Politics & Policy

Something’s Rotten in the DNC

DNC chair Tom Perez (Reuters photo: Joshua Roberts)
Progressive and leftist Democrats don’t trust the committee to be fair.

The Democratic National Committee hasn’t been having a good year. Save for a spike during March, fundraising, cash on hand, and net money have all dropped since former secretary of labor Tom Perez took over as chair in January. DNC operatives had hoped Trump’s plummeting approval ratings would translate to a boom in fundraising, but the DNC just recorded its worst month since 2009, taking in only $3.8 million.

In the same month, the RNC recorded $10.2 million in donations, and it is reporting strong numbers across the board. Since former Michigan GOP chair Ronna Romney McDaniel succeeded Reince Priebus in January, the RNC has raised $9.5 million or more each month and incurred no debt. In January it had $36.8 million cash on hand; in July, $47.1 million.

So we can safely assume that the reason for the DNC’s donation struggles isn’t bipartisan complacency in the dry season between elections. And it isn’t complacency among Democrats: Donations to candidates from both parties during the same period are nearly identical, $142 million for Democrats against $145.4 million for Republicans. Jon Ossoff, the unsuccessful Democratic candidate in Georgia’s sixth congressional district, recorded the highest amount of donations in the history of House elections. Meanwhile, left-wing PACs and committees are doing fine: The pro-choice EMILY’s List has raised more this year than Trump’s Make America Great Again Committee. The Democratic Congressional and Senate Campaign Committees (DCCC/DSCC), the campaign arms for Democrats in Congress, have raised more than their Republican equivalents, the NRCC and NRSC, in the same period.

Rather, the DNC’s shortcomings point to something rotten in the committee itself. Since the 2016 presidential campaign, grassroots Democrats have been losing trust and faith in the DNC’s leadership. Now, when the party’s survival depends on solidarity, it’s having trouble broadcasting a message that reaches all — or even most — of its supporters. Debbie Wasserman Schultz’s replacement as DNC head was supposed to fix this; if the new chair was a non-establishment grassroots leader, it was thought, he could help unify the party under a progressive banner. Yet when presented with just such a candidate, Minnesota representative Keith Ellison, the party instead selected Perez, the establishment favorite. So fraught was the process that when interim chair Donna Brazile announced Perez’s election, Ellison’s supporters drowned her out with boos, and only Ellison’s appointment to the deputy-chair position, and his request that they trust in Perez, subdued them.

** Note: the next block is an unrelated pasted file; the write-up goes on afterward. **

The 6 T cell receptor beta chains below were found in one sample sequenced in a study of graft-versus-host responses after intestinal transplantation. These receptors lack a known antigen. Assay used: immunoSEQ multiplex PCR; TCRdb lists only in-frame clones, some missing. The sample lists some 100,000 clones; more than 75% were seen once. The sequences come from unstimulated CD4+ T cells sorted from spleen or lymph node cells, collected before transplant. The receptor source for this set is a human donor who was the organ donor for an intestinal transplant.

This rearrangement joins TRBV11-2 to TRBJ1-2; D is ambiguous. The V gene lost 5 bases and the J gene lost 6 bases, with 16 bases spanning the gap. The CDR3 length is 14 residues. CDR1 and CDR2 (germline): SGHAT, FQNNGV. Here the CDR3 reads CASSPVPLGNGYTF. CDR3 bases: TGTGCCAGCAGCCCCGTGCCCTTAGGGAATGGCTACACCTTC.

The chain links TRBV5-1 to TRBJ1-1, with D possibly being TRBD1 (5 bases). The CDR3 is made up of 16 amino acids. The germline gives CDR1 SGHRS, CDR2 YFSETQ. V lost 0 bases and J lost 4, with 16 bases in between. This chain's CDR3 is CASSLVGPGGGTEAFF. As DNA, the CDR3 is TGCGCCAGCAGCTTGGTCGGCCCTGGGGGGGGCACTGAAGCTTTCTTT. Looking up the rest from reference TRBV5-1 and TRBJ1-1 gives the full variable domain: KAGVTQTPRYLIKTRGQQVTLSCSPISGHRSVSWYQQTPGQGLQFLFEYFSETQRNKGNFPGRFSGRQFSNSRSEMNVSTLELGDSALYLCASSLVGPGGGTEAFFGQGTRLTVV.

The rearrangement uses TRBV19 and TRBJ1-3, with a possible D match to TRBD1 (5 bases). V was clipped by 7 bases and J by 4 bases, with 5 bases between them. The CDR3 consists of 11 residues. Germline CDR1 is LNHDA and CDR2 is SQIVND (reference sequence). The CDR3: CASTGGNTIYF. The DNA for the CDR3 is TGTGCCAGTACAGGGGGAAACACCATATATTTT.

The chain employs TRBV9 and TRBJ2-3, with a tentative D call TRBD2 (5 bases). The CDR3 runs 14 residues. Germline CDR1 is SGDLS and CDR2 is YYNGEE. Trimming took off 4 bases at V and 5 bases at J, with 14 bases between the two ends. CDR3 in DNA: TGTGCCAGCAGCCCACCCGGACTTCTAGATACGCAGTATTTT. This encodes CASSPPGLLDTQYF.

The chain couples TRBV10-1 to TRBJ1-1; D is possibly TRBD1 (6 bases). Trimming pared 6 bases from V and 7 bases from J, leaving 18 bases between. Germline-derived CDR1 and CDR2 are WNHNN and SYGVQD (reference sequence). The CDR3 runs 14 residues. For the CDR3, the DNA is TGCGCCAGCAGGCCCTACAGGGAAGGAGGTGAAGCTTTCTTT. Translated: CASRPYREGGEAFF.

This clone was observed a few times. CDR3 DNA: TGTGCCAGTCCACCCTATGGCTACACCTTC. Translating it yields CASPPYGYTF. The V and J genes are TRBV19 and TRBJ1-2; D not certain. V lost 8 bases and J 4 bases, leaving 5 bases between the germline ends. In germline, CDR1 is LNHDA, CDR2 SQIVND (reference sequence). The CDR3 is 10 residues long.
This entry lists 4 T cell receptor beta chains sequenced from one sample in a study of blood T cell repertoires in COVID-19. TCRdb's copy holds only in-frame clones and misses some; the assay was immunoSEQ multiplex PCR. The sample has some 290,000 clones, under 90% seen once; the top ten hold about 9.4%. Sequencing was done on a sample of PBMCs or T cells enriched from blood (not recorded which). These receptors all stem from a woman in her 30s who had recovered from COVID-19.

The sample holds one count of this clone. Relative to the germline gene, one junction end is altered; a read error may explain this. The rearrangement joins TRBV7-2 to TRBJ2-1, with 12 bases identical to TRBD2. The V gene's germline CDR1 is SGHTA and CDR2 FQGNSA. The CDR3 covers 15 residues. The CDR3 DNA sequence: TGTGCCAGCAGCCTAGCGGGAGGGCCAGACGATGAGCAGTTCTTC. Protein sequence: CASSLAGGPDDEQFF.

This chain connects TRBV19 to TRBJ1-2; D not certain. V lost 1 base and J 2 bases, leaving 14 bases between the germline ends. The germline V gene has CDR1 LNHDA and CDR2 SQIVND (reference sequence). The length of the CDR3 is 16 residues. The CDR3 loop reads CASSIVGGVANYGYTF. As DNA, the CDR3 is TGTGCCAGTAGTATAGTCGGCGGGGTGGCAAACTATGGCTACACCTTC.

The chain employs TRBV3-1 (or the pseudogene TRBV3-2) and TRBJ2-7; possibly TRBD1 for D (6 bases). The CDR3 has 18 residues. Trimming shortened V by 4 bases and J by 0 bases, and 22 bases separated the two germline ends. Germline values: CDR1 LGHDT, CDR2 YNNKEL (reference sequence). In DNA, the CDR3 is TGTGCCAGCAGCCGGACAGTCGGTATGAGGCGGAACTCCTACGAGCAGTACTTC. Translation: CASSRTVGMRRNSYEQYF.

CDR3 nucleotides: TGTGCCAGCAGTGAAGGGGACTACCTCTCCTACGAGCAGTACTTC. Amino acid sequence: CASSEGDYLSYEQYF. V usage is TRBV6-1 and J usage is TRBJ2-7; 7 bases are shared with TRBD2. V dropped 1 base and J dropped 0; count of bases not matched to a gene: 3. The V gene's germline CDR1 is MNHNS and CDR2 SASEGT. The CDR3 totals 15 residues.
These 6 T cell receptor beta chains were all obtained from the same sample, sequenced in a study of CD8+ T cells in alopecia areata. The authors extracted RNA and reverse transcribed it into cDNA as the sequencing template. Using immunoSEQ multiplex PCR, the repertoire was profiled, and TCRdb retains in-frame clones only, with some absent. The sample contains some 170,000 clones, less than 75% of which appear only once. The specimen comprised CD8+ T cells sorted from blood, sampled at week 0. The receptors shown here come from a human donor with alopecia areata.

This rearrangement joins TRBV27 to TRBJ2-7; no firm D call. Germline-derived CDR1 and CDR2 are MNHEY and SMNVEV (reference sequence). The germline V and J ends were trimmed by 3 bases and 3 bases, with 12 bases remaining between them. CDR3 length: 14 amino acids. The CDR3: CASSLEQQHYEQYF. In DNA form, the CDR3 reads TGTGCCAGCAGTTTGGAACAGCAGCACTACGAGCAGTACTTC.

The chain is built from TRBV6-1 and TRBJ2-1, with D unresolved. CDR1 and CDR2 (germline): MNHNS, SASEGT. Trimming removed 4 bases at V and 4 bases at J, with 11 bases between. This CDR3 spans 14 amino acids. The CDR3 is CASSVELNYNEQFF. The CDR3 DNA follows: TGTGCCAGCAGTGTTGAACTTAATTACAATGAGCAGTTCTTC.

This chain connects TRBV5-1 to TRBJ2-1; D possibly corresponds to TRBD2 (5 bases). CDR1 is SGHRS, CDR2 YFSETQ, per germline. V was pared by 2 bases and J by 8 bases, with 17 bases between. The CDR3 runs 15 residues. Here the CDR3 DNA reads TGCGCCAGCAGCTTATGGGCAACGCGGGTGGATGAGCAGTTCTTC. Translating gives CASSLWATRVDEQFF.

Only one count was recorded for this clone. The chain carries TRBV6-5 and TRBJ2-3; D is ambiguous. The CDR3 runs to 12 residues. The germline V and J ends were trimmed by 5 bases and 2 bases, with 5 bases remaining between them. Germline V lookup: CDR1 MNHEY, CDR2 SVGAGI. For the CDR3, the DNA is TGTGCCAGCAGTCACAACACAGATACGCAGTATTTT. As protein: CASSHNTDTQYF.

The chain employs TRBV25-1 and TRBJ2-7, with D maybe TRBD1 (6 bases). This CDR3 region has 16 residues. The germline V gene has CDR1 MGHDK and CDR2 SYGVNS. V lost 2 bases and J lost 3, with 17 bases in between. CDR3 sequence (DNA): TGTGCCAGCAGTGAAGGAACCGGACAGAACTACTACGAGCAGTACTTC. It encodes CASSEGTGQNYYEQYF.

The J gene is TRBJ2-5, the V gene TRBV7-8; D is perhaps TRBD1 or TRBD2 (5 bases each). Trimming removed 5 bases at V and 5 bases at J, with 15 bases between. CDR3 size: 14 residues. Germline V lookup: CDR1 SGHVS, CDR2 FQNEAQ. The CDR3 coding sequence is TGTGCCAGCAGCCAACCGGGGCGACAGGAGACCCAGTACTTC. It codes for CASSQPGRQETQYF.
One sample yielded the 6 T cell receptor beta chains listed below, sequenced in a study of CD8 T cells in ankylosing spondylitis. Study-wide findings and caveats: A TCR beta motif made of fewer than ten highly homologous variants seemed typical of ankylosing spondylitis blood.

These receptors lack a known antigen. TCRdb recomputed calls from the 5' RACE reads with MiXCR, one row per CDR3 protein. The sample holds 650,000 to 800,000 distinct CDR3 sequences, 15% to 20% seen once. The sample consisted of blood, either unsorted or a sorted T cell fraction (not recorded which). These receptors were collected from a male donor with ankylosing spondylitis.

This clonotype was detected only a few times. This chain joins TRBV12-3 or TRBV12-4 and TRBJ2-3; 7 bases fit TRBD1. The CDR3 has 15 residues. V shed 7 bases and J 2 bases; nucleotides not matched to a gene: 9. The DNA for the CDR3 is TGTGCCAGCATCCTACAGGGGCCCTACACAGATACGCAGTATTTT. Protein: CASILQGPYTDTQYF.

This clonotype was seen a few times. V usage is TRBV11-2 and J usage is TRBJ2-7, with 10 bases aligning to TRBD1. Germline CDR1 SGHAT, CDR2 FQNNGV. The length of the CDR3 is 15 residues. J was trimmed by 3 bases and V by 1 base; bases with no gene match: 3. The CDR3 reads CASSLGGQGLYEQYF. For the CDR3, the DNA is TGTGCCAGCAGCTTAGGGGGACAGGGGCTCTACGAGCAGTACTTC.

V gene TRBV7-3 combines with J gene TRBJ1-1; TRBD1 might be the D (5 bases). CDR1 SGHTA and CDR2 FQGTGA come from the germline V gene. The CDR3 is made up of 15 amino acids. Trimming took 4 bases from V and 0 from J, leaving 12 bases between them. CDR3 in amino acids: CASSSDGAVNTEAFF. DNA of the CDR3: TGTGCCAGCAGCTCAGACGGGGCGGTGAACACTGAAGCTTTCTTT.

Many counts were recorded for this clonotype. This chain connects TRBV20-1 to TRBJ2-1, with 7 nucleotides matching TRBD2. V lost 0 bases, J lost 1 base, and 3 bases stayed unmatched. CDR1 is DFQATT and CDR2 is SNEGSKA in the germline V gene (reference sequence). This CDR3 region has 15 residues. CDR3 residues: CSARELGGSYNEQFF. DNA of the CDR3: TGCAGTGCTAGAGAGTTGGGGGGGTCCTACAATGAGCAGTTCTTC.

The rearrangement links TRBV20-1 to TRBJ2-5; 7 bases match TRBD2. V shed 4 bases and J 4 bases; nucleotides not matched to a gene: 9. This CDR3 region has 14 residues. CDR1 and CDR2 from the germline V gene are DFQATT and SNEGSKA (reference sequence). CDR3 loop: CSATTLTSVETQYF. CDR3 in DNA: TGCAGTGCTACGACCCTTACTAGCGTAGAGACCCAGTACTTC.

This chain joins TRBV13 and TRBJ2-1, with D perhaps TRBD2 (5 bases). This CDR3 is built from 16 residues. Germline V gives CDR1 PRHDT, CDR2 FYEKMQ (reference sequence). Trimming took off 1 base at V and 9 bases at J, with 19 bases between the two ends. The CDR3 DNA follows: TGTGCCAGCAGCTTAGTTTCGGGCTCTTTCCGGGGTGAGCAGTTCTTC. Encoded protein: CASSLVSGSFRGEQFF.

In his acceptance speech, Perez promised to fix the Democratic party by changing its culture: “I am confident that when we lead with our values and our actions, we succeed,” he concluded. But this is easier said than done. A lack of coherent values is what fractured the party in the first place, after all. By pitting Bernie Sanders, who appealed to the progressive youth, against Hillary Clinton, the establishment candidate, in the 2016 election, the DNC showcased its divided values on a national stage. And when news broke that the DNC had actively suppressed Sanders’s presidential bid, the exodus of disaffected Sanders supporters revealed how tense that division was.

In April, Perez embarked on a “Unity Tour” with Sanders, hoping to begin recovering the lost supporters and healing the broken party. But the crowd cheered for Sanders — the opener — and booed Perez — the headliner — on the tour’s first stop. Ten months after the DNC convention and six after Trump defeated Clinton, when the party desperately needs unity to overcome what promises to be a tough midterm election, the faction of distrust still refuses to cooperate.

Ten months after the DNC convention and six after the election, when the party desperately needs unity to face a tough midterm election, the faction of distrust still refuses to cooperate.

Perez faces another problem in his quest to unify the party: Riding a seemingly unstoppable wave of progressive victories under Obama, the DNC began to market itself as a party of “yes,” beholden to the wants of its supporters. By acting like an unregulated Santa Claus, however, the party taught its supporters to resist compromise and demand perfection, which is problematic now that the DNC controls a majority at no level of government.

Fueled by this rage — and the Left’s growing conviction that “resistance” is the answer to all of the country’s problems — Democratic infighting is becoming more commonplace. In the past three months alone, Democratic voters viciously criticized a plan to start funding pro-life candidates; California state-assembly speaker Anthony Rendon, an establishment Democrat, received death threats when he killed a single-payer health-care bill; and Sanders supporters labeled California senator Kamala Harris — a progressive hero on paper and a rising star within the party — an establishment Democrat in bed with Wall Street.

Perez’s pledge to change the party’s culture is a noble recognition of guilt. He seems to understand the gravity of the quagmire in which his predecessors have lodged the DNC: It can’t win on the backs of the vast archipelago of special-interest groups, and it can’t persuade them to compromise on issues to widen the party’s scope. Until Perez finds a way to cut this Gordian knot, however, dropping donations are the least of his worries.


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